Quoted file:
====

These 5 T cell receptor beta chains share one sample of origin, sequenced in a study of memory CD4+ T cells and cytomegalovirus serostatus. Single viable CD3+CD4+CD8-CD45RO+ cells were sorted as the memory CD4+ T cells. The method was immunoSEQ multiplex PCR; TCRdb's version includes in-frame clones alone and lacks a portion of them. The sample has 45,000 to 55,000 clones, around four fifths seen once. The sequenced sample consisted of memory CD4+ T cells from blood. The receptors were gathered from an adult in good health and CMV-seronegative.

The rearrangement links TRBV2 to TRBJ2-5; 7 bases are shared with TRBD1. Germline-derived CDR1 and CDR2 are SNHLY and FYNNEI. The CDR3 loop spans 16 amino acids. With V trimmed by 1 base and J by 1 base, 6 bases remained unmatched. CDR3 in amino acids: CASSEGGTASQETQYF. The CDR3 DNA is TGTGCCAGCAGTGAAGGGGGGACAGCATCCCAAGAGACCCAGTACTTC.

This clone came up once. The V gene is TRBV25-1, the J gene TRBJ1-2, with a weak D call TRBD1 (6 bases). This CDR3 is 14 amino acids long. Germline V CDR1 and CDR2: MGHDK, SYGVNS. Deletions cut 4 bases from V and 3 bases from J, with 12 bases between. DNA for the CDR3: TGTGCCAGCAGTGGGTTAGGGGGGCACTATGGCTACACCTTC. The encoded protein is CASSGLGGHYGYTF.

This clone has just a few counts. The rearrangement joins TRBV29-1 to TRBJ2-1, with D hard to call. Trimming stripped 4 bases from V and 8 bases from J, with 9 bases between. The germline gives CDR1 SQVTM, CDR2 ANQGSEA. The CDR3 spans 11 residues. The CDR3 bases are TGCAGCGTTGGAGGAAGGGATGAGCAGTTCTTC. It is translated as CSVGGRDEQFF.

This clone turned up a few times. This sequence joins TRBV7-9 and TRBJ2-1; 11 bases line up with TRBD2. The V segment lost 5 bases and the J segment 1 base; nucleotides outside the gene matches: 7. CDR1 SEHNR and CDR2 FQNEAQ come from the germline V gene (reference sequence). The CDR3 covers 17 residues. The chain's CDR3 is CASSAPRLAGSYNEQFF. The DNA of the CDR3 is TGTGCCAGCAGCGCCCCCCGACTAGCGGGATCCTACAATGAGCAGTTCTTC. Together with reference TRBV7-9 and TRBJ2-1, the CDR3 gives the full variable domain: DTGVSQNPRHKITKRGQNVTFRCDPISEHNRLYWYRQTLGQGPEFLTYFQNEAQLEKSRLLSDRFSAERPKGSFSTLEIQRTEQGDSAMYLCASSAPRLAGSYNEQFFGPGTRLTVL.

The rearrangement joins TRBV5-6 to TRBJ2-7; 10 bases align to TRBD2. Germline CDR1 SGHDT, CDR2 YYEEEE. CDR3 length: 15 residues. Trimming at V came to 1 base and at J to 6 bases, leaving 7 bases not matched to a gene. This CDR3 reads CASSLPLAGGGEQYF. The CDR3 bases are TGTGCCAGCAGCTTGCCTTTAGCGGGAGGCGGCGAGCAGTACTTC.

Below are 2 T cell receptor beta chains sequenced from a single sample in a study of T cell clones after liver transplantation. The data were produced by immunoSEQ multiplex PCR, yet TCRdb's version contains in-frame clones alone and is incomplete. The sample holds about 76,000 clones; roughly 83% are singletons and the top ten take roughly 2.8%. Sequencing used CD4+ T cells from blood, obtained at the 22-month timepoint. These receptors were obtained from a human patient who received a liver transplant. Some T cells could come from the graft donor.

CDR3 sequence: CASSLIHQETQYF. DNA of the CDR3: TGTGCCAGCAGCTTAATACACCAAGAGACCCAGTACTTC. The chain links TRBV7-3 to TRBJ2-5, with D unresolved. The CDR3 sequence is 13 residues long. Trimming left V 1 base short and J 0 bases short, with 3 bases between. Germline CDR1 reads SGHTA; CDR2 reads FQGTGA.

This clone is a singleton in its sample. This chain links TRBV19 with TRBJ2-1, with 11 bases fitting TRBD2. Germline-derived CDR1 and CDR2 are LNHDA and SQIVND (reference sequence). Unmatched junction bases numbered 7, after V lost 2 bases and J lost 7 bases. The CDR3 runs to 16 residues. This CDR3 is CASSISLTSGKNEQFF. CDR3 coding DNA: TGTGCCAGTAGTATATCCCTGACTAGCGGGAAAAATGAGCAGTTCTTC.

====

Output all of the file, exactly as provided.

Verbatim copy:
These 5 T cell receptor beta chains share one sample of origin, sequenced in a study of memory CD4+ T cells and cytomegalovirus serostatus. Single viable CD3+CD4+CD8-CD45RO+ cells were sorted as the memory CD4+ T cells. The method was immunoSEQ multiplex PCR; TCRdb's version includes in-frame clones alone and lacks a portion of them. The sample has 45,000 to 55,000 clones, around four fifths seen once. The sequenced sample consisted of memory CD4+ T cells from blood. The receptors were gathered from an adult in good health and CMV-seronegative.

The rearrangement links TRBV2 to TRBJ2-5; 7 bases are shared with TRBD1. Germline-derived CDR1 and CDR2 are SNHLY and FYNNEI. The CDR3 loop spans 16 amino acids. With V trimmed by 1 base and J by 1 base, 6 bases remained unmatched. CDR3 in amino acids: CASSEGGTASQETQYF. The CDR3 DNA is TGTGCCAGCAGTGAAGGGGGGACAGCATCCCAAGAGACCCAGTACTTC.

This clone came up once. The V gene is TRBV25-1, the J gene TRBJ1-2, with a weak D call TRBD1 (6 bases). This CDR3 is 14 amino acids long. Germline V CDR1 and CDR2: MGHDK, SYGVNS. Deletions cut 4 bases from V and 3 bases from J, with 12 bases between. DNA for the CDR3: TGTGCCAGCAGTGGGTTAGGGGGGCACTATGGCTACACCTTC. The encoded protein is CASSGLGGHYGYTF.

This clone has just a few counts. The rearrangement joins TRBV29-1 to TRBJ2-1, with D hard to call. Trimming stripped 4 bases from V and 8 bases from J, with 9 bases between. The germline gives CDR1 SQVTM, CDR2 ANQGSEA. The CDR3 spans 11 residues. The CDR3 bases are TGCAGCGTTGGAGGAAGGGATGAGCAGTTCTTC. It is translated as CSVGGRDEQFF.

This clone turned up a few times. This sequence joins TRBV7-9 and TRBJ2-1; 11 bases line up with TRBD2. The V segment lost 5 bases and the J segment 1 base; nucleotides outside the gene matches: 7. CDR1 SEHNR and CDR2 FQNEAQ come from the germline V gene (reference sequence). The CDR3 covers 17 residues. The chain's CDR3 is CASSAPRLAGSYNEQFF. The DNA of the CDR3 is TGTGCCAGCAGCGCCCCCCGACTAGCGGGATCCTACAATGAGCAGTTCTTC. Together with reference TRBV7-9 and TRBJ2-1, the CDR3 gives the full variable domain: DTGVSQNPRHKITKRGQNVTFRCDPISEHNRLYWYRQTLGQGPEFLTYFQNEAQLEKSRLLSDRFSAERPKGSFSTLEIQRTEQGDSAMYLCASSAPRLAGSYNEQFFGPGTRLTVL.

The rearrangement joins TRBV5-6 to TRBJ2-7; 10 bases align to TRBD2. Germline CDR1 SGHDT, CDR2 YYEEEE. CDR3 length: 15 residues. Trimming at V came to 1 base and at J to 6 bases, leaving 7 bases not matched to a gene. This CDR3 reads CASSLPLAGGGEQYF. The CDR3 bases are TGTGCCAGCAGCTTGCCTTTAGCGGGAGGCGGCGAGCAGTACTTC.

Below are 2 T cell receptor beta chains sequenced from a single sample in a study of T cell clones after liver transplantation. The data were produced by immunoSEQ multiplex PCR, yet TCRdb's version contains in-frame clones alone and is incomplete. The sample holds about 76,000 clones; roughly 83% are singletons and the top ten take roughly 2.8%. Sequencing used CD4+ T cells from blood, obtained at the 22-month timepoint. These receptors were obtained from a human patient who received a liver transplant. Some T cells could come from the graft donor.

CDR3 sequence: CASSLIHQETQYF. DNA of the CDR3: TGTGCCAGCAGCTTAATACACCAAGAGACCCAGTACTTC. The chain links TRBV7-3 to TRBJ2-5, with D unresolved. The CDR3 sequence is 13 residues long. Trimming left V 1 base short and J 0 bases short, with 3 bases between. Germline CDR1 reads SGHTA; CDR2 reads FQGTGA.

This clone is a singleton in its sample. This chain links TRBV19 with TRBJ2-1, with 11 bases fitting TRBD2. Germline-derived CDR1 and CDR2 are LNHDA and SQIVND (reference sequence). Unmatched junction bases numbered 7, after V lost 2 bases and J lost 7 bases. The CDR3 runs to 16 residues. This CDR3 is CASSISLTSGKNEQFF. CDR3 coding DNA: TGTGCCAGTAGTATATCCCTGACTAGCGGGAAAAATGAGCAGTTCTTC.